• It's aimed at kids and adults. And why should anyone care about this? If you watch it, then it's for you. It shouldn't matter. I mean the specific thing about it being a children's program is that it follows the imperatives and narrative rules and the joy of children's fiction. If you watch Doctor Who (2005) at 9 pm at night (as you do in the United States) it's going to seem a bit odd. It's energetic. The Doctor walks straight out of the TARDIS and into trouble, and you accept it. The Master becomes Prime Minister of Britain, and you accept it. It's got all the brio and vigour of Harry Potter, Narnia and Star Wars. That doesn't mean it doesn't appeal to adults. Star Wars, the most successful film franchise ever, is explicitly for children, but adults love it. Doctor Who (2005) is my favorite thing in the world. If you're in Britain, we'll show you the sticker books and the lunchboxes. In the schoolyard on Monday, they're all talking about Doctor Who (2005). That doesn't mean it's childish. It's very sophisticated.

Steven Moffat's photos

The Success Story and Net Worth of Steven Moffat

Steven Moffat is one of the most successful Scottish television producers and writers of our time. He has been an instrumental part of many famous TV series such as Doctor Who and Sherlock. Steven has made a significant contribution to the media and entertainment industry with his creative ideas that ultimately led to him earning a net worth of $30 million.

What is Steven Moffat known for?

Steven Moffat is known for his exceptional writing skills and creation of blockbuster TV series which have broadened the horizons of the entertainment industry. Two of his most considerable achievements are β€œDoctor Who” and β€œSherlock”. The TV series Doctor Who, helmed by Steven from 201 to 2017, is one of the most popular TV shows ever, featuring science fiction and time travel scenarios.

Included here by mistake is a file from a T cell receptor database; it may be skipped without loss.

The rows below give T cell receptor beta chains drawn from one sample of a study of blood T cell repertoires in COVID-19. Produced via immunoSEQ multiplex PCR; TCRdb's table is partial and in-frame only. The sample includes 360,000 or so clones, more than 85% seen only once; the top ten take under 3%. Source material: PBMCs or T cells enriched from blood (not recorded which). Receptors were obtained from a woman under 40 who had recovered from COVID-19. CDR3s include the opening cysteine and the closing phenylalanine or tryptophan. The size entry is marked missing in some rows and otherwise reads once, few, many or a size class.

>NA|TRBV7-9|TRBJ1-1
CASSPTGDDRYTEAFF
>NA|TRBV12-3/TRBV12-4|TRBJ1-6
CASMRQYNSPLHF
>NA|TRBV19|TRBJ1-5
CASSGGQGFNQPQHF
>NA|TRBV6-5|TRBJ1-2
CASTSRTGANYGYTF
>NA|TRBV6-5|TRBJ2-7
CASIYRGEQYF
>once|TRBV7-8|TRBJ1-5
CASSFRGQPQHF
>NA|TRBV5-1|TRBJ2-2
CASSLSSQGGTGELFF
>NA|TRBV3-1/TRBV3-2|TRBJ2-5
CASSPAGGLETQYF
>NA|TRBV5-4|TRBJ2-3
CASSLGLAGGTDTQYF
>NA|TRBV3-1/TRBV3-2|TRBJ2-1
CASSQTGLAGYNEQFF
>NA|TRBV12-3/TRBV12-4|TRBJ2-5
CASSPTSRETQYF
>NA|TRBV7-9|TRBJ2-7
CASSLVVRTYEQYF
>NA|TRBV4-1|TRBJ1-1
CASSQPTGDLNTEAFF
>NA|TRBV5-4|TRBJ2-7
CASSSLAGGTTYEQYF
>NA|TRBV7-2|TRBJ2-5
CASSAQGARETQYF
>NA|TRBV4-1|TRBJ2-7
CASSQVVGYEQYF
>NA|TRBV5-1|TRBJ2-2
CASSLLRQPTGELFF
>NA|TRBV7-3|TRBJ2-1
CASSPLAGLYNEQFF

Another one of Moffat’s most remarkable and unparalleled achievements is his work in the TV series Sherlock that aired from 201 to 2017. The show portrays the modern portrayal of Sherlock Holmes and John Watson’s mysteries propelling audiences global. Fans have praised Moffat’s captivating style of raising questions that keeps them engaged and wanting more.

Early Life, Education, and Career Highlights

Steven Moffat was born in Paisley, Scotland in 1961. He attended Camphill High School and then studied at Glasgow University where he prepared for a degree in English, but ended up getting a degree in Film & Television. His career spans back to the late 80s where he started writing for television shows. before becoming one of the biggest names in the industry. One of his strongest skills has been creating storylines with unexpected twists that shock viewers and leave them wanting more.

Awards and Achievements of Steven Moffat

In his flourishing career, Steven Moffat has won more than 30 awards, including Writers’ Guild of Great Britain awards for a children’s TV drama. He also received five BAFTA Awards, among other accolades such as The Hugo Award in 2017.

Moffat’s expert contributions in the British entertainment industry has earned him many significant awards. Sherlock, one of our creator’s most notable works, earned him two Emmy Awards in 2014 and 2016. He received an outstanding colorist award at the International Broadcasting Convention held in Amsterdam as well as a best editing award.

Personal Life and Achievements

Moffat is also happily married to Sue Vertue, working as an English television producer for one of the most successful and popular hit shows, Sherlock. Moffat and Sue have altogether created Cascade Productions Ltd, a production company responsible for bringing great content and providing a platform for young and upcoming talent discovering in British entertainment industries.